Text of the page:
The Federal Aviation Administration
A worked example of the effects of congressional stupidity
Aug 6th 2011 | NEW YORK | from the print edition
LaGuardia’s old tower, now partly down
AFTER he had signed the debt-ceiling deal, Barack Obama mentioned “another Washington-inflicted wound on America”. He was speaking about the impasse over funding for the Federal Aviation Administration (FAA), which manages air safety and air-traffic control. Congressmen could not resolve a petty disagreement over the extension of the agency’s operating-authority bill, which expired on July 22nd. As a result, the agency has partly shut down, and 4,000 employees have been sent home. Air-traffic controllers are still on the job, as they are paid from a different source. But scores of FAA construction and research projects have been halted, affecting at least 70,000 workers. “Members of Congress should not get on a plane to fly home for vacation without passing an FAA bill and putting thousands of people back to work,” said Ray LaHood, the transport secretary. His words were drowned in the rush for the doors.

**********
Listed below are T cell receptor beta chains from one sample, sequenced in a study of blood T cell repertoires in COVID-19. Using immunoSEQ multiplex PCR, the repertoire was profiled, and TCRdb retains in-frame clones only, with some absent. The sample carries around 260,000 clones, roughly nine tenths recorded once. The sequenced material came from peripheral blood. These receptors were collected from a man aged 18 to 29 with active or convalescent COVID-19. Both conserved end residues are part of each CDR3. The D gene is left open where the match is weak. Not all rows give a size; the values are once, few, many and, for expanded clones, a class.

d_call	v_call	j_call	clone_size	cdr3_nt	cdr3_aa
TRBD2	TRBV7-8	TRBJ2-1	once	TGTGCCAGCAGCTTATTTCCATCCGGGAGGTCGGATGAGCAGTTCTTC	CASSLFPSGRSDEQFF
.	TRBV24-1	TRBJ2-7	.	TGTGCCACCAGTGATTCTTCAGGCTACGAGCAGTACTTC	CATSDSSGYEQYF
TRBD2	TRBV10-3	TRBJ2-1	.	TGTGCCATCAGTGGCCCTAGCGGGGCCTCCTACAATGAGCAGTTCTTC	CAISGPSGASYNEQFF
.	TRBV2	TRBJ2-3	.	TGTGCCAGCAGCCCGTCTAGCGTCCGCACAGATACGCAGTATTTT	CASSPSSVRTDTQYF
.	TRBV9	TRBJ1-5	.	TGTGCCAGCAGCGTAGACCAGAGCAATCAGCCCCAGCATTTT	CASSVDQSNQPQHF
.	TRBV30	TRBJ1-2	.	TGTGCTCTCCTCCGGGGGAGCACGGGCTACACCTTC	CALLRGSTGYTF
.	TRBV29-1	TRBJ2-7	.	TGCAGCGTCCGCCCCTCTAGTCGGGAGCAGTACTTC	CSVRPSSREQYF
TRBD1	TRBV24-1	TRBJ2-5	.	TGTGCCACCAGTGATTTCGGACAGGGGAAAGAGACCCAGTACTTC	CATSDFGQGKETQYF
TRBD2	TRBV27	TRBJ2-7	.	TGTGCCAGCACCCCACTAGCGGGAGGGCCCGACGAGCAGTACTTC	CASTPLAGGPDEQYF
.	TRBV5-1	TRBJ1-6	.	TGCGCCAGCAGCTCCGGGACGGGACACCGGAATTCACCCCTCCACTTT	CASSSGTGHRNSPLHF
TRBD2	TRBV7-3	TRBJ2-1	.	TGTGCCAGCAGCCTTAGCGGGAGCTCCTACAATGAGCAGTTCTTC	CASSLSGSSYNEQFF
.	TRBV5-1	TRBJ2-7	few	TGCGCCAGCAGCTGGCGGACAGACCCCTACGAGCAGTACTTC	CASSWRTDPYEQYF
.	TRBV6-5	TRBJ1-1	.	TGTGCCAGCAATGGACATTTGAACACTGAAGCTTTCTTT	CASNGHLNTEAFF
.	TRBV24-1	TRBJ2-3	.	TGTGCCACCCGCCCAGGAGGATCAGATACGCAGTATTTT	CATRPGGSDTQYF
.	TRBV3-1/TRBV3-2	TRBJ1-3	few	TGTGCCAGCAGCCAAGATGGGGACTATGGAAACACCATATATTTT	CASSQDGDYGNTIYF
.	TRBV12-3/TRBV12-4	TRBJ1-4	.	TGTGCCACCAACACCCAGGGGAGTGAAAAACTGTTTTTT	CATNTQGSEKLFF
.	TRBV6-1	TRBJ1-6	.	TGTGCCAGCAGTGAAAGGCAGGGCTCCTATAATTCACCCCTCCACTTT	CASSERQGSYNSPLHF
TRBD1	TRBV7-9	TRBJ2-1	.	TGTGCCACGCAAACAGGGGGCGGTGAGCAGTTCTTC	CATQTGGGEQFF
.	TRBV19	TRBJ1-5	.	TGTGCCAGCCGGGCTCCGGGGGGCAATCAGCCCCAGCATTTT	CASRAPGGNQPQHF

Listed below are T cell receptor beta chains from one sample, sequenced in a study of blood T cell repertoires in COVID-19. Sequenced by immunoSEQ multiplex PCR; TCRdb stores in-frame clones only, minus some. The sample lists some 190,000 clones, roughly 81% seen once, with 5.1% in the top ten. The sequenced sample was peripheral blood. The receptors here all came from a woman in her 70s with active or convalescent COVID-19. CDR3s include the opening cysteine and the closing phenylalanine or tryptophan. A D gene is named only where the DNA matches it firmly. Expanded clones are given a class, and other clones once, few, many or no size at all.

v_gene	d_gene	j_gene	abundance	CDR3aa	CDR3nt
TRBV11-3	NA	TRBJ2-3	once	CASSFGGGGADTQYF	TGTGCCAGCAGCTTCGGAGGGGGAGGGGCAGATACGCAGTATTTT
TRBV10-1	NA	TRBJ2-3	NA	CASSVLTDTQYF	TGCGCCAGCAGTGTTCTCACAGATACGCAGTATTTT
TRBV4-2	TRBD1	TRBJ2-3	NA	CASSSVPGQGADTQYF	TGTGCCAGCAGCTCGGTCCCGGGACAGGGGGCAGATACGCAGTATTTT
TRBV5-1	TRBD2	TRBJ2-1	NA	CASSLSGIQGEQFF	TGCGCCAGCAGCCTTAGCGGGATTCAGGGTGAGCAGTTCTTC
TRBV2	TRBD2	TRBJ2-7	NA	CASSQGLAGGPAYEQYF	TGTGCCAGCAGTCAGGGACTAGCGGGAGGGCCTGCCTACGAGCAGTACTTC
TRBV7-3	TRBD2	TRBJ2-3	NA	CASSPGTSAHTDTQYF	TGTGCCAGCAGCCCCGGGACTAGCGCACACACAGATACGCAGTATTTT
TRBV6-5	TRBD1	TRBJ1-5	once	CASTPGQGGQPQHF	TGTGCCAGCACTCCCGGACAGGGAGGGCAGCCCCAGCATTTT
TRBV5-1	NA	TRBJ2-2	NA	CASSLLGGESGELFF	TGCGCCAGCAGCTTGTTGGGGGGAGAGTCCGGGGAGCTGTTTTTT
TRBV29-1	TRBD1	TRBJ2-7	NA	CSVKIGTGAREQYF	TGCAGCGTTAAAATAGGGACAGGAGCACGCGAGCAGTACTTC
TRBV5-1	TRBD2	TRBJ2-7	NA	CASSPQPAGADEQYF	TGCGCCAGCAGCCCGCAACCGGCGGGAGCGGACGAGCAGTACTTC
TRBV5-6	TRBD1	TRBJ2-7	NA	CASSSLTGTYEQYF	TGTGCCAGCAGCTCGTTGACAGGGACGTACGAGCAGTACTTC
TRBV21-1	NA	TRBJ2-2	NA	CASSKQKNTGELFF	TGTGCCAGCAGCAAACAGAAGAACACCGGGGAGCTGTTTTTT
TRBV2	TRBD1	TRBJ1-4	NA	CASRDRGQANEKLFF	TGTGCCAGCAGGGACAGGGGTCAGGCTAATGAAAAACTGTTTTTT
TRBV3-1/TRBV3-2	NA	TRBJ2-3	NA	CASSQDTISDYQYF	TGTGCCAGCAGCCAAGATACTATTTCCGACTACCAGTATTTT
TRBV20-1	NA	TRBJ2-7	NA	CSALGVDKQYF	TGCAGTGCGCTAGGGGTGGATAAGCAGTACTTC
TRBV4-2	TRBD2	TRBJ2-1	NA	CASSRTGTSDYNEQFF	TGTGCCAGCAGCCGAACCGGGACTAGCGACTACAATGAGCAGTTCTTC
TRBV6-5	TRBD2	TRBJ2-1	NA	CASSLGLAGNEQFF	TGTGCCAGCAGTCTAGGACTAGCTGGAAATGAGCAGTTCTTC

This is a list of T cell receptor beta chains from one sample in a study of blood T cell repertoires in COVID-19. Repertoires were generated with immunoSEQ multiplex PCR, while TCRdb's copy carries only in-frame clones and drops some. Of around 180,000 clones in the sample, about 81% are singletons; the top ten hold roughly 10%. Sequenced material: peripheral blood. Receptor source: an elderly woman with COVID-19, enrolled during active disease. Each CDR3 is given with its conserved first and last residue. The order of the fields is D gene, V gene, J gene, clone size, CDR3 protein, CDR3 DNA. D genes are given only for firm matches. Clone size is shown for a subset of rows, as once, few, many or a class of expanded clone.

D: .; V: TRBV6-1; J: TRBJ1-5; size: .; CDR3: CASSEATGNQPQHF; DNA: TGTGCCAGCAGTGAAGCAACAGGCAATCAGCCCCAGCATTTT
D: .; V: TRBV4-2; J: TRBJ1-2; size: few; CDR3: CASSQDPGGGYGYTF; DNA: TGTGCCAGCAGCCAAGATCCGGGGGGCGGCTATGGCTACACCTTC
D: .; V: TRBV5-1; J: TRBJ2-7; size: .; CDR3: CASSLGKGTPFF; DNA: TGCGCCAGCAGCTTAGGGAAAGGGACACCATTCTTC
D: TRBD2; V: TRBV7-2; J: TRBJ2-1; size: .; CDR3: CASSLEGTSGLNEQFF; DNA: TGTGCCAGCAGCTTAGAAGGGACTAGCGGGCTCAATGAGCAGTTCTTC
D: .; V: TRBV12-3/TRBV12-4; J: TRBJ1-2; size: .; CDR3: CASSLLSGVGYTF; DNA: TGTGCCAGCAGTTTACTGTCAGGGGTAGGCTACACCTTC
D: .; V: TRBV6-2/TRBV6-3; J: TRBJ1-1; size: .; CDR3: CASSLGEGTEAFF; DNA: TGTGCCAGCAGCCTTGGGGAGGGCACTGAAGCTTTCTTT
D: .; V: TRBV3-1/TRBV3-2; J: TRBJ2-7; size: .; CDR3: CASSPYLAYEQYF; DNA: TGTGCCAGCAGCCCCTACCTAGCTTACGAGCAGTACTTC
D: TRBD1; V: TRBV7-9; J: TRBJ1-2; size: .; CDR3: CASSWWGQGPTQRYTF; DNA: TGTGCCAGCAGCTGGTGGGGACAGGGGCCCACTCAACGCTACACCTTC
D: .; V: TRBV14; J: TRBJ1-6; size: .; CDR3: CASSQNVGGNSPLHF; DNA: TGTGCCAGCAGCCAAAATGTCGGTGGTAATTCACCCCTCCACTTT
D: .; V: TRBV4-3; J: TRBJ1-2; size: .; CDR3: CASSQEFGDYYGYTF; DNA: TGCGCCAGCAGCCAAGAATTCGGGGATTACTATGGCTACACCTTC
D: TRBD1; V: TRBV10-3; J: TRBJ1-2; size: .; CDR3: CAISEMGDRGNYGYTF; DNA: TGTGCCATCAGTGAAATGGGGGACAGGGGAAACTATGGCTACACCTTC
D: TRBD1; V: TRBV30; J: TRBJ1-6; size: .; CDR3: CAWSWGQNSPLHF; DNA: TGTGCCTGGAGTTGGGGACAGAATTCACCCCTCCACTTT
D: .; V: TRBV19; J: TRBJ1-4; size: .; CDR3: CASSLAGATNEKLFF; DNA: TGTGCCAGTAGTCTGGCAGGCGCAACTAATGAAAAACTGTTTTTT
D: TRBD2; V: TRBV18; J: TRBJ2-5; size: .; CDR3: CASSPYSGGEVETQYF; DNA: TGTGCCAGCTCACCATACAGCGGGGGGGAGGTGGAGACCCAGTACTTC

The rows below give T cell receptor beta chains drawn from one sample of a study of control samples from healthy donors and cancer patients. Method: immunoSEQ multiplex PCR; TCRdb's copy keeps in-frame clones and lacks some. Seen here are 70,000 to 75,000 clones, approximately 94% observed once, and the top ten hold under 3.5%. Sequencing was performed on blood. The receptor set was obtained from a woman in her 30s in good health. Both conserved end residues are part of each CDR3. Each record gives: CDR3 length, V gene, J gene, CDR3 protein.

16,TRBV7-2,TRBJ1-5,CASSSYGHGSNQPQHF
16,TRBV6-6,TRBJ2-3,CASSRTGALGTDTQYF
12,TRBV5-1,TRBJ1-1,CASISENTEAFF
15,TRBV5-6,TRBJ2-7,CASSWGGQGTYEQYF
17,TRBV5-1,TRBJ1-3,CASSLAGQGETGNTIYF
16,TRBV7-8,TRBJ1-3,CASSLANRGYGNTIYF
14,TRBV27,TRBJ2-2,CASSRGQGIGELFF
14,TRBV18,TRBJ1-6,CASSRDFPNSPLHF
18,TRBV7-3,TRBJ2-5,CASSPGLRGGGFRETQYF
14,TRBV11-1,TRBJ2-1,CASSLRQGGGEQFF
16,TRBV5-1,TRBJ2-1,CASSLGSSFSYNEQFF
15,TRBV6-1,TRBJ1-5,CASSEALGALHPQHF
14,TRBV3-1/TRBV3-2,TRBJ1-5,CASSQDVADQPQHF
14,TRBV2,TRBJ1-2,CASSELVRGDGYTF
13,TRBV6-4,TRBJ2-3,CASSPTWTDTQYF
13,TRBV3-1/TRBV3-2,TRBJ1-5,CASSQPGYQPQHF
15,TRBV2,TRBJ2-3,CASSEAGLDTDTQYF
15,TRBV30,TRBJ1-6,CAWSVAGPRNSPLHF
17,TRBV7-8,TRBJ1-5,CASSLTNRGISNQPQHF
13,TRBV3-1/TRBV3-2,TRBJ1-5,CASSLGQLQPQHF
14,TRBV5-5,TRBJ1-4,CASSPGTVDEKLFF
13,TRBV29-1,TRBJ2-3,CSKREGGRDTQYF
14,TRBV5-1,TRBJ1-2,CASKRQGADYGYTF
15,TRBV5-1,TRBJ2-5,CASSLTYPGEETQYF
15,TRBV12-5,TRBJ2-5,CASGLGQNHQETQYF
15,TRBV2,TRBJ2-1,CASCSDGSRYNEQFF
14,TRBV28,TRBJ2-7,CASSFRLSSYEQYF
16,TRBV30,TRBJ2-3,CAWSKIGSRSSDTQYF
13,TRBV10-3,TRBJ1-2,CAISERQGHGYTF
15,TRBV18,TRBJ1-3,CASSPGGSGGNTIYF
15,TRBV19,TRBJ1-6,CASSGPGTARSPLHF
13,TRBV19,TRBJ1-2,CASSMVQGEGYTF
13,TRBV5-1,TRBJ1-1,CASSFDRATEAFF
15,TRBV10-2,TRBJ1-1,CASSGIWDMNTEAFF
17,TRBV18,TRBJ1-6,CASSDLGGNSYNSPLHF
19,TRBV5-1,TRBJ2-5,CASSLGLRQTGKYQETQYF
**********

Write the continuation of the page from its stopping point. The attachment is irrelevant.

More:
The FAA’s long-term funding bill expired in 2007. Since then Congress has passed, with little fuss, 20 stopgap bills, each lasting a few months. This time round, politicians could not agree on seemingly minor provisions. House Republicans passed a bill that cut $16.5m in federal subsidies for passengers at a dozen remote rural airports, something the Senate Democrats oppose. They also oppose a measure that would make it more difficult for airline workers to unionise. Because of this impasse over $16.5m a year, the government is losing $30m a day in uncollected federal taxes on airline tickets.